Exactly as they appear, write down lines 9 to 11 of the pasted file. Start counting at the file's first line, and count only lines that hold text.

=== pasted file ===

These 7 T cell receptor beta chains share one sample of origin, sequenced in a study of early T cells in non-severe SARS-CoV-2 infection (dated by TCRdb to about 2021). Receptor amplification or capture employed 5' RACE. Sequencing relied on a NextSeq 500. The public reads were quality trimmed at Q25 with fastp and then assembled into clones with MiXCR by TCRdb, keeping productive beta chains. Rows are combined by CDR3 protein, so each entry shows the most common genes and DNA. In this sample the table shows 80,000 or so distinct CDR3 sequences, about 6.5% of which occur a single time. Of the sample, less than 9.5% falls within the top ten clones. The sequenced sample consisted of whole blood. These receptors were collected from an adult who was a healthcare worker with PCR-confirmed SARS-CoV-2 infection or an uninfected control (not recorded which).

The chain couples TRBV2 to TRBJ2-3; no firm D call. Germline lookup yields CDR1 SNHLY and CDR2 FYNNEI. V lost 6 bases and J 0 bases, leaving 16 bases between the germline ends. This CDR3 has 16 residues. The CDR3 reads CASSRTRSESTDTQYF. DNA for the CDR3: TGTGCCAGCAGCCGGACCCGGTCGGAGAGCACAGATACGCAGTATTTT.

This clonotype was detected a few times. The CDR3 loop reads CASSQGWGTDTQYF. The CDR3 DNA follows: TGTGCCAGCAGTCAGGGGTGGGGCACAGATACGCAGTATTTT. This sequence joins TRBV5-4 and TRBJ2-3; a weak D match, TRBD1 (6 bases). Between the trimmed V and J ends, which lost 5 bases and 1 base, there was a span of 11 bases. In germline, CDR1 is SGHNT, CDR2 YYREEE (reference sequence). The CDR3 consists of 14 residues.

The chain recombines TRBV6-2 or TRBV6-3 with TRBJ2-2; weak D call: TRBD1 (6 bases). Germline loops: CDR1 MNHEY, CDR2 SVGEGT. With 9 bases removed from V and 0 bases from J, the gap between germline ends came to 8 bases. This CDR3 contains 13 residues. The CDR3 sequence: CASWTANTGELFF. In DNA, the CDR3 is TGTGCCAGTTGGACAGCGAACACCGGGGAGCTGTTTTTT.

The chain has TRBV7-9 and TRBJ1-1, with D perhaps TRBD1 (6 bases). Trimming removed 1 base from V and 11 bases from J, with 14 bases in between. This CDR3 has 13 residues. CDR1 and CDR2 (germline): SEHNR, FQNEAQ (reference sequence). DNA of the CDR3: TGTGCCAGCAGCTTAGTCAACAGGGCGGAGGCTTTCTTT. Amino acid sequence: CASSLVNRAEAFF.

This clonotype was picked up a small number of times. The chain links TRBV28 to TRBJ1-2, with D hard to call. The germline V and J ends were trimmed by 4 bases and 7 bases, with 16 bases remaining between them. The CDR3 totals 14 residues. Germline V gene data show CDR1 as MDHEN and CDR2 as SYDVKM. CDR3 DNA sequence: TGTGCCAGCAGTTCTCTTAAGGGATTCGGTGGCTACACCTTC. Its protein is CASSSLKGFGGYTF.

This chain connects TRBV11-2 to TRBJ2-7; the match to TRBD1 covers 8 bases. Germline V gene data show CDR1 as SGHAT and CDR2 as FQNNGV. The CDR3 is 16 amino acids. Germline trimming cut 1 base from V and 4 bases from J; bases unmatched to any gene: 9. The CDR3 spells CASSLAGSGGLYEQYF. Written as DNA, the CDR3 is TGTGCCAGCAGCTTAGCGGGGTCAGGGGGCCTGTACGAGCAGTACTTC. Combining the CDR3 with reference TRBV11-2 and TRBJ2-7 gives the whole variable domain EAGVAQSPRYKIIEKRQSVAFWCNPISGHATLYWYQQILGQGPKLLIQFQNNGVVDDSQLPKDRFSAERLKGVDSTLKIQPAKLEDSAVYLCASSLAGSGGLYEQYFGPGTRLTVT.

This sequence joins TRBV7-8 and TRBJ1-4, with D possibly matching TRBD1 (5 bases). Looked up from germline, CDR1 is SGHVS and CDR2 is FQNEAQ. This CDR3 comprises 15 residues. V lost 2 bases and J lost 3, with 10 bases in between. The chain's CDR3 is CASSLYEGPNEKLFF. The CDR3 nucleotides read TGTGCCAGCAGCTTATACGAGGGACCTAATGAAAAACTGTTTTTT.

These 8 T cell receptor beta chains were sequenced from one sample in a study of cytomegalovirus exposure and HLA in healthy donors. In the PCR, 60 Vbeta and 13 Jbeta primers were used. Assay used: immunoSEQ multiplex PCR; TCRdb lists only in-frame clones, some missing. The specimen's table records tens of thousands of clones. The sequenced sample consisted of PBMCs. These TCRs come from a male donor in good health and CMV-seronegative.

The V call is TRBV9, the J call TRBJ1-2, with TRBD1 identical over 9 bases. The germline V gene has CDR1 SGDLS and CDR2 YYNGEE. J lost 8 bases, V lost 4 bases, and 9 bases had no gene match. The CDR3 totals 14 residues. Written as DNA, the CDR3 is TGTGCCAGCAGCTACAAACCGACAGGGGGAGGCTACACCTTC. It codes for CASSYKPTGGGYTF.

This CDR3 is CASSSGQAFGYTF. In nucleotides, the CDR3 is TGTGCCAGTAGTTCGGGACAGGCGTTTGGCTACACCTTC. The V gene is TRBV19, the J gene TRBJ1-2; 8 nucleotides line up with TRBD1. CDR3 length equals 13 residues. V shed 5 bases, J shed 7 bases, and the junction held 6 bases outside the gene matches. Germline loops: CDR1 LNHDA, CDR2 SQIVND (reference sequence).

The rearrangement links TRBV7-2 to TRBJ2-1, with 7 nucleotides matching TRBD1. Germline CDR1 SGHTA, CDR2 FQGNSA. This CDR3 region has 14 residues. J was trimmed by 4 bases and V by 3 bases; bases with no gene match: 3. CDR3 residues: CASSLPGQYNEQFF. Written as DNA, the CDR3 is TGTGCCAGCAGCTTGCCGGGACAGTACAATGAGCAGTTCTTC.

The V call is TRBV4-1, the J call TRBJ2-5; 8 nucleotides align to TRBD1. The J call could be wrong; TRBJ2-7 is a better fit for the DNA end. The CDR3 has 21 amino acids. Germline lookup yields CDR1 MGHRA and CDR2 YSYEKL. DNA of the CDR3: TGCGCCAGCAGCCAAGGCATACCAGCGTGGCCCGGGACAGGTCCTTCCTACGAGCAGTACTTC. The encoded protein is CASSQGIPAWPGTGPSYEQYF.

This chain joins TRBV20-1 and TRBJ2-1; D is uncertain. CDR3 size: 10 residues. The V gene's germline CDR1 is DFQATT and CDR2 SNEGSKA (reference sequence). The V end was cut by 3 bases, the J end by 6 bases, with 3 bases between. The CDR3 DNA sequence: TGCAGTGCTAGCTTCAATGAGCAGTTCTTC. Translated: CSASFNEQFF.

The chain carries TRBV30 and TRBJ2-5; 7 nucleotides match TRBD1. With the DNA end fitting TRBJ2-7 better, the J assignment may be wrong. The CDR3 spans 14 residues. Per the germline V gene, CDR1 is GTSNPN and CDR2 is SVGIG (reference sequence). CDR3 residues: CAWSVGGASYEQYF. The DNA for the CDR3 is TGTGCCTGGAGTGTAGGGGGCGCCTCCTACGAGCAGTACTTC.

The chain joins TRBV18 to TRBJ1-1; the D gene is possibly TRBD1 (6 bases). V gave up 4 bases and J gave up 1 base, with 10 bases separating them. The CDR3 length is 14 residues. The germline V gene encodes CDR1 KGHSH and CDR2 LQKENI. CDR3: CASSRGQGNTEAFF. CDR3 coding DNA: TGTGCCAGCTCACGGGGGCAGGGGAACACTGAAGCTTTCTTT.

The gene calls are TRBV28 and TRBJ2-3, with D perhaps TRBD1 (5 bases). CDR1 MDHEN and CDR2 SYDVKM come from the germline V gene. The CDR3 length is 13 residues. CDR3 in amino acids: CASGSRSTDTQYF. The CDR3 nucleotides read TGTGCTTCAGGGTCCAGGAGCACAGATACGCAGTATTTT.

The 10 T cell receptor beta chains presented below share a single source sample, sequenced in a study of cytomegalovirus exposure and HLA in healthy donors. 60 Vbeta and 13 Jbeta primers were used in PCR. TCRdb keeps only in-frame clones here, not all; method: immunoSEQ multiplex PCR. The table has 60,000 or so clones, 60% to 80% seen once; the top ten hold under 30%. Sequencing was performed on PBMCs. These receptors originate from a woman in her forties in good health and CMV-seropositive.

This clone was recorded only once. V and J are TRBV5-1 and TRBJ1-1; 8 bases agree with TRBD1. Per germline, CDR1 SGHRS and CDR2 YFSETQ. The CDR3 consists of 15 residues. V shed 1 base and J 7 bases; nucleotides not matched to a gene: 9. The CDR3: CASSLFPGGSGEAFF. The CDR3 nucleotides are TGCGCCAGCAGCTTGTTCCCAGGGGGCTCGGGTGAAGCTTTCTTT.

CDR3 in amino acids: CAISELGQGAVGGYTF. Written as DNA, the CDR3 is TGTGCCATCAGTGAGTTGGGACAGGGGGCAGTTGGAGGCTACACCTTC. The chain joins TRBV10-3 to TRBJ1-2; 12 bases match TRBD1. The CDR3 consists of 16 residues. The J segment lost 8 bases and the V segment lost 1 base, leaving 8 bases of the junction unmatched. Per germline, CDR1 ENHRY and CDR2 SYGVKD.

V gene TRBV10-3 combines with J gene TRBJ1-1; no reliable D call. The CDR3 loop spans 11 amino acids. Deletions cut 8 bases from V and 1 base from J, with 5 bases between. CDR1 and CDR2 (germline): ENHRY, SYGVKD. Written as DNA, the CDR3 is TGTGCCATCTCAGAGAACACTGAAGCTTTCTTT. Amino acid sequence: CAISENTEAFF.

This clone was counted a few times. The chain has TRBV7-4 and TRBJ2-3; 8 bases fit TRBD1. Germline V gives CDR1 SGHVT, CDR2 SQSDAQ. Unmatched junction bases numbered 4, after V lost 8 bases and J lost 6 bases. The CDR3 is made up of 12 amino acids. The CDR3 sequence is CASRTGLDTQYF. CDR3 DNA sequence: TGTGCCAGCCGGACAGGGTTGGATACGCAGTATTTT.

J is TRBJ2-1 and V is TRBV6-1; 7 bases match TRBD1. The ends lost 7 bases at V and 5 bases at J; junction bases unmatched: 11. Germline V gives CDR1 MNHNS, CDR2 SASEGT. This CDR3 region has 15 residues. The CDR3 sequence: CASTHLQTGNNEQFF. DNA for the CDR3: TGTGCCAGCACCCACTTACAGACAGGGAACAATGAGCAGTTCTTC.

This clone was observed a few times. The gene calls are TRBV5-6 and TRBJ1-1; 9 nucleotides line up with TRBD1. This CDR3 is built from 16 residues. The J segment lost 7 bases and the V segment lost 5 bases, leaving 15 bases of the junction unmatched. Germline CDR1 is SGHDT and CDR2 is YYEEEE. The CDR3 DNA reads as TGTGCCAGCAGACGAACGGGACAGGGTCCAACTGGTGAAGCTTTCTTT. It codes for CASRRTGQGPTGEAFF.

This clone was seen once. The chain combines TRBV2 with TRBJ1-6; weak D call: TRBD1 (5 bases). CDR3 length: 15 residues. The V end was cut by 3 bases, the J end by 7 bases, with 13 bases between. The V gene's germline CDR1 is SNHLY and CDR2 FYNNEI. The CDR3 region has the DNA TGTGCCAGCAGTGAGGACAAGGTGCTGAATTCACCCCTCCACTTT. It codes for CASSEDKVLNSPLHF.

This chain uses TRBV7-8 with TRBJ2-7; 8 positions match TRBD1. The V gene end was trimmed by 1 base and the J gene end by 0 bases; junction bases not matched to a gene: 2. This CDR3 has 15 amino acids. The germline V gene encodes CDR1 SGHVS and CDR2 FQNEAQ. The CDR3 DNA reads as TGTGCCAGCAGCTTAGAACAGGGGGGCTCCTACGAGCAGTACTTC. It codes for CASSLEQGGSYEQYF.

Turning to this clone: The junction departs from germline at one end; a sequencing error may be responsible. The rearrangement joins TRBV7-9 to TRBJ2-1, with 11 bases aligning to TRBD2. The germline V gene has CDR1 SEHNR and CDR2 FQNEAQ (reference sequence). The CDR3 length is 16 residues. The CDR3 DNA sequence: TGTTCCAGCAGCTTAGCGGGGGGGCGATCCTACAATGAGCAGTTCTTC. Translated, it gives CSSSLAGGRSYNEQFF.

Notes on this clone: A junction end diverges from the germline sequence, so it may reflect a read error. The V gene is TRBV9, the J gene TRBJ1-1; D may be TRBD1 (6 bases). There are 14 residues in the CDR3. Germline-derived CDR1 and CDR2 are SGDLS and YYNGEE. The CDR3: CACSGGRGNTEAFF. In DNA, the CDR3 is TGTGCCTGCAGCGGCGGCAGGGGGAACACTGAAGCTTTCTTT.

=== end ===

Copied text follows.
These 8 T cell receptor beta chains were sequenced from one sample in a study of cytomegalovirus exposure and HLA in healthy donors. In the PCR, 60 Vbeta and 13 Jbeta primers were used. Assay used: immunoSEQ multiplex PCR; TCRdb lists only in-frame clones, some missing. The specimen's table records tens of thousands of clones. The sequenced sample consisted of PBMCs. These TCRs come from a male donor in good health and CMV-seronegative.

The V call is TRBV9, the J call TRBJ1-2, with TRBD1 identical over 9 bases. The germline V gene has CDR1 SGDLS and CDR2 YYNGEE. J lost 8 bases, V lost 4 bases, and 9 bases had no gene match. The CDR3 totals 14 residues. Written as DNA, the CDR3 is TGTGCCAGCAGCTACAAACCGACAGGGGGAGGCTACACCTTC. It codes for CASSYKPTGGGYTF.

This CDR3 is CASSSGQAFGYTF. In nucleotides, the CDR3 is TGTGCCAGTAGTTCGGGACAGGCGTTTGGCTACACCTTC. The V gene is TRBV19, the J gene TRBJ1-2; 8 nucleotides line up with TRBD1. CDR3 length equals 13 residues. V shed 5 bases, J shed 7 bases, and the junction held 6 bases outside the gene matches. Germline loops: CDR1 LNHDA, CDR2 SQIVND (reference sequence).